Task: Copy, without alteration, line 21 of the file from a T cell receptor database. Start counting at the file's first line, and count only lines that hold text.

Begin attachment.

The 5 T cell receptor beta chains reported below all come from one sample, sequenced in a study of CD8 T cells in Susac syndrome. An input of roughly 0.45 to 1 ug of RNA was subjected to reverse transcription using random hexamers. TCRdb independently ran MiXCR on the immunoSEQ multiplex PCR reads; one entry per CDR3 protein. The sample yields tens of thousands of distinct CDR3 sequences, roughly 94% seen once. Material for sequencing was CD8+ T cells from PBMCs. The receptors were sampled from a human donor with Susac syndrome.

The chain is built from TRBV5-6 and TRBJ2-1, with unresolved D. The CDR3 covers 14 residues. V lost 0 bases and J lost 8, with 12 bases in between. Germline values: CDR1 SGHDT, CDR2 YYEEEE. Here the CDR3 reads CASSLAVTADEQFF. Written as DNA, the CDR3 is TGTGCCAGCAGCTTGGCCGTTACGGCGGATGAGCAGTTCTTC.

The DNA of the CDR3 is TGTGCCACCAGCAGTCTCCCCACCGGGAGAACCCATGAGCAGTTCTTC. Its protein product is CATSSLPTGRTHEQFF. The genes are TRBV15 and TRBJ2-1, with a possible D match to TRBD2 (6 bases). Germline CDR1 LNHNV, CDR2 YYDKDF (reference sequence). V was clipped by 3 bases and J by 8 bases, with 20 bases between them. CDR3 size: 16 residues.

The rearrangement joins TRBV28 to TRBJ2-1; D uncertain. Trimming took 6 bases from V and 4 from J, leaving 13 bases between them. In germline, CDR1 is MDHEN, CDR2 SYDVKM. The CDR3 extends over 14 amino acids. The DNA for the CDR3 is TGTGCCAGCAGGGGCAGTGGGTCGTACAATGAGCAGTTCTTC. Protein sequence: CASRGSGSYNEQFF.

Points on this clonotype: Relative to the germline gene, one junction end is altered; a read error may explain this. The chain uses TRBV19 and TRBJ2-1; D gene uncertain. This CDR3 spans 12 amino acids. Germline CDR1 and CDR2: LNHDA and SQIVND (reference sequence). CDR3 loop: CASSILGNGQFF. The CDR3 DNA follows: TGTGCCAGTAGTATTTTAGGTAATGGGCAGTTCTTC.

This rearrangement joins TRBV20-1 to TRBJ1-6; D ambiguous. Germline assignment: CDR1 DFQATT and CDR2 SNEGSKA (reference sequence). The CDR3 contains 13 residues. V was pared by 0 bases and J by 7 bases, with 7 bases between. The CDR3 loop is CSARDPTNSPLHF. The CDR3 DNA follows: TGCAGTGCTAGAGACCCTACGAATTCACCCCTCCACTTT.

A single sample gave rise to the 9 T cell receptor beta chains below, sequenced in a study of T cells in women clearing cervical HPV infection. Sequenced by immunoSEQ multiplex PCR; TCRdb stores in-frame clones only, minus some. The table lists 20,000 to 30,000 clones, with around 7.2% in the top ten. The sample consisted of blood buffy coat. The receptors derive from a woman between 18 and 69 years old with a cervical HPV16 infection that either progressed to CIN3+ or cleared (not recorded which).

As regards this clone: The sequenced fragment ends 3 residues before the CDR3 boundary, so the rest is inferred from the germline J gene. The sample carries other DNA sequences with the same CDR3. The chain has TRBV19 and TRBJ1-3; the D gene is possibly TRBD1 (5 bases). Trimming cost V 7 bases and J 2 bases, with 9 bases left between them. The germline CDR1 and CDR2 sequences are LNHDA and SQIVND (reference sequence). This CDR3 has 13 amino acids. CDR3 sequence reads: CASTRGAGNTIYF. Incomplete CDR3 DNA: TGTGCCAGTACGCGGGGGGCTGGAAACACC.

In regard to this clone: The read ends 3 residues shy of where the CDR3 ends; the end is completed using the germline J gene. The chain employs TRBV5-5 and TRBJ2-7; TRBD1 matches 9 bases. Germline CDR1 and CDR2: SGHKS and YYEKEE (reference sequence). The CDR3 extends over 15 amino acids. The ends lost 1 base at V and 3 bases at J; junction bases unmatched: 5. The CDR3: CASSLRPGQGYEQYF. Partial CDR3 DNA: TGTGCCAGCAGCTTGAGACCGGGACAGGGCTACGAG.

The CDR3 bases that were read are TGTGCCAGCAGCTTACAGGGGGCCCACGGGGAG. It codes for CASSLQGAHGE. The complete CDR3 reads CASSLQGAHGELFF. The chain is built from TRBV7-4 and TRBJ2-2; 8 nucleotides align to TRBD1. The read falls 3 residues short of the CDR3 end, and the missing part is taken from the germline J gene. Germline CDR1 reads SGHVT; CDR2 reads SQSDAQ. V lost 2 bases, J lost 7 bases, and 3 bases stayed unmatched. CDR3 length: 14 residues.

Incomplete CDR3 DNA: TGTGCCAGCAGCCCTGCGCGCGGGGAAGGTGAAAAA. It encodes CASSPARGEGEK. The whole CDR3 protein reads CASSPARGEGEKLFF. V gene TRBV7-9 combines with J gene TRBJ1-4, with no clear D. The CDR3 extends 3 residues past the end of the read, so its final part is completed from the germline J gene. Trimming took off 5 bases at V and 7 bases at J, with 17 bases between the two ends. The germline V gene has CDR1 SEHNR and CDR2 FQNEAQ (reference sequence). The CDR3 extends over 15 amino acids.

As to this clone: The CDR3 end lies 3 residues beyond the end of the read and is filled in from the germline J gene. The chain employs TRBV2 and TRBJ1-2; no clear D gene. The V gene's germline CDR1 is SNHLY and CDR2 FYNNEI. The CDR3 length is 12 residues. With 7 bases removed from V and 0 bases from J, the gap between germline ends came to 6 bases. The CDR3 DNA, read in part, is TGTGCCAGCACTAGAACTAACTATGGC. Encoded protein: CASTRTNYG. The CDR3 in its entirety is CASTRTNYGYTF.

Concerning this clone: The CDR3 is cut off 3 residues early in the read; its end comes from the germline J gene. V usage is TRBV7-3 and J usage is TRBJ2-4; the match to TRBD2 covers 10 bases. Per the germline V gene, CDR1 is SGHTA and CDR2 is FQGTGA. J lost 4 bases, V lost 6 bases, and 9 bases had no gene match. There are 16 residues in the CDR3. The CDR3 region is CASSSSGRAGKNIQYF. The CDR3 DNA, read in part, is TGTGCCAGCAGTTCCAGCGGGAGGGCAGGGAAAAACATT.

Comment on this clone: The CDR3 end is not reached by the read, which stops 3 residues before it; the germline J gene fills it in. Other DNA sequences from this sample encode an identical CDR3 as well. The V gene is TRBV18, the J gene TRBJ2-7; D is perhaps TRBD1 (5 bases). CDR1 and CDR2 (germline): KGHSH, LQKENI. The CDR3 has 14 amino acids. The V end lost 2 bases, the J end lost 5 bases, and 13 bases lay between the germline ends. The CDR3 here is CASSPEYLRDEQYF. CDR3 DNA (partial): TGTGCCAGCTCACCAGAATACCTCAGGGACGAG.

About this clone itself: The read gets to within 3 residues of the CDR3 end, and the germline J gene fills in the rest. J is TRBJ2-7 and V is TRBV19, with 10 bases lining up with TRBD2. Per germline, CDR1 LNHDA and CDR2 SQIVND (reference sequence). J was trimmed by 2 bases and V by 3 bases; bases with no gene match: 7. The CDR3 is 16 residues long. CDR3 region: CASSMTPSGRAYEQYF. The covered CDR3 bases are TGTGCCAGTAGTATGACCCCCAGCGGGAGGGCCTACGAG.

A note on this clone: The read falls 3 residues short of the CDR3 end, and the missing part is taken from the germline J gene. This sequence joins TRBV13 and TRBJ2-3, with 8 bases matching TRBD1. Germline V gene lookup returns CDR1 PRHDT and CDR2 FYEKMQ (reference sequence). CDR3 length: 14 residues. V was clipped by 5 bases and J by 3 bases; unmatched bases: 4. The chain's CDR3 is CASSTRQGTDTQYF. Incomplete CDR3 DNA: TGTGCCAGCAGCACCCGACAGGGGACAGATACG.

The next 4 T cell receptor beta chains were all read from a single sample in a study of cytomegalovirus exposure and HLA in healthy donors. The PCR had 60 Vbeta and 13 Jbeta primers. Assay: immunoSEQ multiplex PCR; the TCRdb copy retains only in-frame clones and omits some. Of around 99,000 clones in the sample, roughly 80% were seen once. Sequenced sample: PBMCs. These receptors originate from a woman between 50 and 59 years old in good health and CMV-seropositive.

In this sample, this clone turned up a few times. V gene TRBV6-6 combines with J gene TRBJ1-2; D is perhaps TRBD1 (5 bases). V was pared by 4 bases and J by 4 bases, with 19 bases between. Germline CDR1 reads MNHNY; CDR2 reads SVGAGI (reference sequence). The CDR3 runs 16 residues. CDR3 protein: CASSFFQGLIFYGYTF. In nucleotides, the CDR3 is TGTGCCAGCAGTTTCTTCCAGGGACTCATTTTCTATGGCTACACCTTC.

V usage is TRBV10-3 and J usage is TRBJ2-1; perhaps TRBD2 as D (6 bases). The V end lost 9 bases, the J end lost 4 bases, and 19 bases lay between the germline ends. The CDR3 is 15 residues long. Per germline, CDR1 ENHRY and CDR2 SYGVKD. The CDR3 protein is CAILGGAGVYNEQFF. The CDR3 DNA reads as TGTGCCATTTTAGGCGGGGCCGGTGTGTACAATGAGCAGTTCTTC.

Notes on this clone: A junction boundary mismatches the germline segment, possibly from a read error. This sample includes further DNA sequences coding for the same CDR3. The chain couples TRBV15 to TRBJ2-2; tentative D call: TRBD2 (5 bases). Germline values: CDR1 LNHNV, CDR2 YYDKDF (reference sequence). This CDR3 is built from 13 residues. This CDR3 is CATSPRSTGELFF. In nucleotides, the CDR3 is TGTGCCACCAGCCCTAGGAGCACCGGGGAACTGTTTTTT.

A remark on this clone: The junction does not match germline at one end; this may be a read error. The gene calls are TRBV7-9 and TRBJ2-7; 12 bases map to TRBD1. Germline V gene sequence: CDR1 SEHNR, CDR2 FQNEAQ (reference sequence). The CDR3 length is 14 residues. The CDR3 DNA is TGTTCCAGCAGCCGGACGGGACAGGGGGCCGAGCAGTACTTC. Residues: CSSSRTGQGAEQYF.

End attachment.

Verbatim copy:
A remark on this clone: The junction does not match germline at one end; this may be a read error. The gene calls are TRBV7-9 and TRBJ2-7; 12 bases map to TRBD1. Germline V gene sequence: CDR1 SEHNR, CDR2 FQNEAQ (reference sequence). The CDR3 length is 14 residues. The CDR3 DNA is TGTTCCAGCAGCCGGACGGGACAGGGGGCCGAGCAGTACTTC. Residues: CSSSRTGQGAEQYF.